The only problem that we had during the whole of TT practice was a broken tooth on the 3rd gear of the gearbox layshaft. Tony had shown from the first F2 practice session that the bike was really fast, and he was the one to beat. During one of the practice sessions Tony had actually beaten the F2 lap record, and his comment to me afterwards was that a “bloody double decker bus had passed him in Kirk Michael”!!!! We knew then that he was a happy TT rider!

The history books record that Tony won the Isle of Man Formula 2 World Championship race at record lap and race speeds. His race average was 101.91 mph, (163.97 kmh) and he set a new Formula 2 lap record of 103.5 mph (166.53 kph). At the end of the 149.2 mile race (240.6 km) Tony was 1/1/2 minutes ahead of the second placed man. During practice week I had kept Franco Valintini fully informed of what was happening, and I had promised him that I would let him know the result as soon as possible after the finish of the race, in actual fact I managed to telephone him at the factory within ten minutes of Tony crossing the finish line. Ducati were over the moon and started to promise all kinds of help for the future. To those people who said at the time that racing does not sell motor cycles, I was told by a director of the Ducati importers that after the success of the Pantah in the Isle of Man there was a considerable increase in the sales of not only the Pantah, but of other Ducati motor cycles.

If it was not for the help and skill of a lot of people the success of the Pantah in the 1981 F2 TT would not have been possible. There are a few people who really do need thanking: Ron Williams of Maxton Engineering for the work he did on the rolling chassis, his enthusiasm and moral support. Ron was always present at every practice session and was there at the end of the race celebrating with us all. During the subsequent 4 years of my involvement with Tony and Ducati, Ron was always available to help us and give us his advice. Considering that Ron was contracted to Honda Britain racing I wonder if they ever wondered what part Ron had contributed towards the success of Ducati over the past 28 years. During 1981 Sports Motor Cycles Ltd did not have any “official” support from any manufacturer or supplier, however, without the considerable help from Shell Oils, Renold chains, Champion sparking plugs, and Dunlop tyres we would have struggled for the success that we achieved.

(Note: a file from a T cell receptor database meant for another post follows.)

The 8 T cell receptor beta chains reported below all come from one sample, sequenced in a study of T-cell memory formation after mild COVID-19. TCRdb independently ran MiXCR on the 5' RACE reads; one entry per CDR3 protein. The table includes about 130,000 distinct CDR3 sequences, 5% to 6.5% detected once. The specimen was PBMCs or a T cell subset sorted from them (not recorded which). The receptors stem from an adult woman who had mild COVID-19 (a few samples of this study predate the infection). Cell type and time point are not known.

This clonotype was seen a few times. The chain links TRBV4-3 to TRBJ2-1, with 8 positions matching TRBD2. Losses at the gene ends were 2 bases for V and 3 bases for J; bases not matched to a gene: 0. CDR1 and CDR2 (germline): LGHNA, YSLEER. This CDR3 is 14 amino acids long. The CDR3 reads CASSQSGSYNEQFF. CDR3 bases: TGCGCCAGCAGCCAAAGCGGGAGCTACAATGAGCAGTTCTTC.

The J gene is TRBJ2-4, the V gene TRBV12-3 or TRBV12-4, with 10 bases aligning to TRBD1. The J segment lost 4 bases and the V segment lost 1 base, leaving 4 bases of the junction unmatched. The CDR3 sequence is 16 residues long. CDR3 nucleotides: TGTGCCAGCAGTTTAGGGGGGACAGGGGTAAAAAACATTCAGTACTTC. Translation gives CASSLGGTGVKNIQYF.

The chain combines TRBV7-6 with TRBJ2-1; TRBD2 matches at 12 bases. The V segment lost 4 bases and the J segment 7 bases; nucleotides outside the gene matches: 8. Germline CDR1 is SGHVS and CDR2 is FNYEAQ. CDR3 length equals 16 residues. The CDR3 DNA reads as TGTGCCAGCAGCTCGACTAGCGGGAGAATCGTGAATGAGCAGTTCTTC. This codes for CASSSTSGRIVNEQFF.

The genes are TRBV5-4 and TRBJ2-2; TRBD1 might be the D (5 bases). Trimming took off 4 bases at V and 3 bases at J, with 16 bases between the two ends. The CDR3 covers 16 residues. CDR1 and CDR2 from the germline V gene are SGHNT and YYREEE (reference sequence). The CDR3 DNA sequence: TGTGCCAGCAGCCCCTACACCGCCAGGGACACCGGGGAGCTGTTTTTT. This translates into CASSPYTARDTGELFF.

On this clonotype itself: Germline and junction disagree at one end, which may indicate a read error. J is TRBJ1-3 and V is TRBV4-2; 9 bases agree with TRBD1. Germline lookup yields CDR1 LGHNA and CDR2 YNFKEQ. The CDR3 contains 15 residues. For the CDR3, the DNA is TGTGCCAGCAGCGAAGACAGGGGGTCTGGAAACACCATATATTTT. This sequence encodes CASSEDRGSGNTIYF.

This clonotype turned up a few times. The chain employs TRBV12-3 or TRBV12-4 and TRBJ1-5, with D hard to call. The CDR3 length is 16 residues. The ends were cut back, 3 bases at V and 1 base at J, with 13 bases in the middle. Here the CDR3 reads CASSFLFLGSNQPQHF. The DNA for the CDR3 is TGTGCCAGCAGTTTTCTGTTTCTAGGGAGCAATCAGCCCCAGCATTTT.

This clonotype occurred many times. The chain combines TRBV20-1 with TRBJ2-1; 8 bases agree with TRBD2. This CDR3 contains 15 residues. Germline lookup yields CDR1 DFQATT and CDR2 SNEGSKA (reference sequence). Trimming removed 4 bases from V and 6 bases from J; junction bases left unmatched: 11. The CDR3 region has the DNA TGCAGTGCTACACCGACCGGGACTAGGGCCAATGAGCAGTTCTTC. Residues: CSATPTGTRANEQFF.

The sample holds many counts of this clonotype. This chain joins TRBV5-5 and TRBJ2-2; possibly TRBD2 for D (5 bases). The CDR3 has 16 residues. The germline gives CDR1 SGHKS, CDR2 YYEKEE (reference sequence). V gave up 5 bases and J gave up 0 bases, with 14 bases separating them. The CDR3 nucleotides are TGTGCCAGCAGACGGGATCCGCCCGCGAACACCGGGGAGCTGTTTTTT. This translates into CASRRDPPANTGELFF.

Ducati Meccanica’s unofficial support to Sports Motor Cycles Ltd, went far beyond the usual “dealer” help. Ing Taglioni, Franco Farne and his colleagues in the experimental/competitions department went out of their way to supply us with the parts and technical information that we needed.

It also goes without saying that Sports Motor Cycles Ltd, the forerunners of Sports Motor Cycles Racing, gave and supported a great deal financially to racing Ducati, and if it was not for Steve Wynne, racing would not have happened at Sports.

Last but certainly not the least was the support that we received from the Ducati Owners Club. In 1981 it was only a “smallish” club then, however their enthusiasm was infectious! Jilly Penegar and her fellow members rallied round and supplied “gofers” and signalling crew, without her and the club’s help our life would have been a lot harder.

Pat Slinn,
Poynton, Cheshire.


And more:

1, The rev counter was the same one that was on the original “written” off Pantah. That was the only instrument on the machine.

2, The Marzocchi front forks were indeed 35 mm.

3, The top yolk we used in the end was from a Laverda Monjuich, we did have one modified from a 900ss but the Monjuich one suited better.

4, No, we did not run a oil cooler. We worked very closely with Shell competitions department and they recommended that we used a mineral based racing oil ( Super M ) On a number of occasions Shell measured the oil temperature after TT practice sessions and they were happy that the temperature was with their tolerances.

5, There were no outside oil lines.

6, A standard Pantah clutch and clutch cover was used, I used nothing that was exotic ( on this bike anyway ! )

7, From what I can remember the top shock mounts were not moved,

8, Yes we did use a shock absorber in the rear Dymag, I believe it was one of their standard shock absorbers.

9, Can’t remember for sure Michael, my “gut” feeling is it was a smaller caliper than the front.

10, Yes we did run a steering damper, from a bracket clamped around the left hand fork stanchion, and a bracket welded to the frame.

I hope that these answers go some way to helping you. It is quite difficult remembering some things 30 odd years later. You mention Ian Falloon, has he written about it anywhere ?, I have never met Ian, or even spoken to him, but I have communicated with him on email. As far as I can remember he never saw the TR Pantah, not whilst it was owned by SM’s anyway.

Regards,
Pat.


Finally: